• After we have mastered the above, I introduce some other way to greet. One is to write each student’s name on an index card and place the stack face down in the middle of the circle. Turn over the top 2 names and they greet each other. Keep turning over 2 names at a time until the whole stack is completed.
  • Learn a greeting in another language (such as Hola or Buenos Dias, Guten Morgen, Bonjour, etc.).
  • Using a ball, student #1 rolls it to a student across the circle to greet them (student #2). Then student #2 rolls the ball across the circle to greet #3, and so on.
  • If we are crunched for time, we shake to the left, shake to the right, say “Good Morning, ____” and are all done!!

Teamwork Activities:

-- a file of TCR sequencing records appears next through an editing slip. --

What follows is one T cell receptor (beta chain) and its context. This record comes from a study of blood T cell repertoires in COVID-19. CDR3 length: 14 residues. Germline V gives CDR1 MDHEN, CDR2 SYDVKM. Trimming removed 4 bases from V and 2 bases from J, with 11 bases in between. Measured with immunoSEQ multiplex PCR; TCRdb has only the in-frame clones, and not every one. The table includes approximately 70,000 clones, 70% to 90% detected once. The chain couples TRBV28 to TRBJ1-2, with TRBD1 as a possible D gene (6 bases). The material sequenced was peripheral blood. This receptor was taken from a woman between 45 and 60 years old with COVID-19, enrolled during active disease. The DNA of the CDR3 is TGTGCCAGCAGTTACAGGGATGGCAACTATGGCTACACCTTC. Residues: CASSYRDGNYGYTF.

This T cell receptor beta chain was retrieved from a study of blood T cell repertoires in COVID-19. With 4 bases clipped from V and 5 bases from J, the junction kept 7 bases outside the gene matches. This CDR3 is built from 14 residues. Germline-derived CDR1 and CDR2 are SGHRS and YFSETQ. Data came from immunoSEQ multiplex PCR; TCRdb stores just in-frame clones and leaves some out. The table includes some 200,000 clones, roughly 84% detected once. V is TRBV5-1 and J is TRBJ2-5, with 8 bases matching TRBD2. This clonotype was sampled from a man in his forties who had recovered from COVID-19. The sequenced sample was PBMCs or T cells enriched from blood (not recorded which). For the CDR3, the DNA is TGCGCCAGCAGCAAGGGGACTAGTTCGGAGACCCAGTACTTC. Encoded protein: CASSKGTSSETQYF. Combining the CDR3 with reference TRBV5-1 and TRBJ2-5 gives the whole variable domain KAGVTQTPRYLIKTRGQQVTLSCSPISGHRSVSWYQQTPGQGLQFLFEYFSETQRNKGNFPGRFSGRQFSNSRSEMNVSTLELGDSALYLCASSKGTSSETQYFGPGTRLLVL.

Through my years of GE training, I added teamwork activities to our classroom routines – especially at the beginning of the year. And then we continued them once a week because caring has to be practiced. We loved “People to People” and “Black Socks” and the “Woo Game.” I am attaching a pdf of  22 Movement, teamwork, energizer activities – I hope you will try some. Many of them require no advance preparation. I feel taking the time to create a caring atmosphere was worth every minute. When students have the opportunity to engage in fun activities together and learn their names and interests, they are more likely to show genuine respect toward one another.

Enjoy your time together!  Share your favorite teamwork activity!

Building A Classroom Community

by Cindy Elkins – OK Math and Reading Lady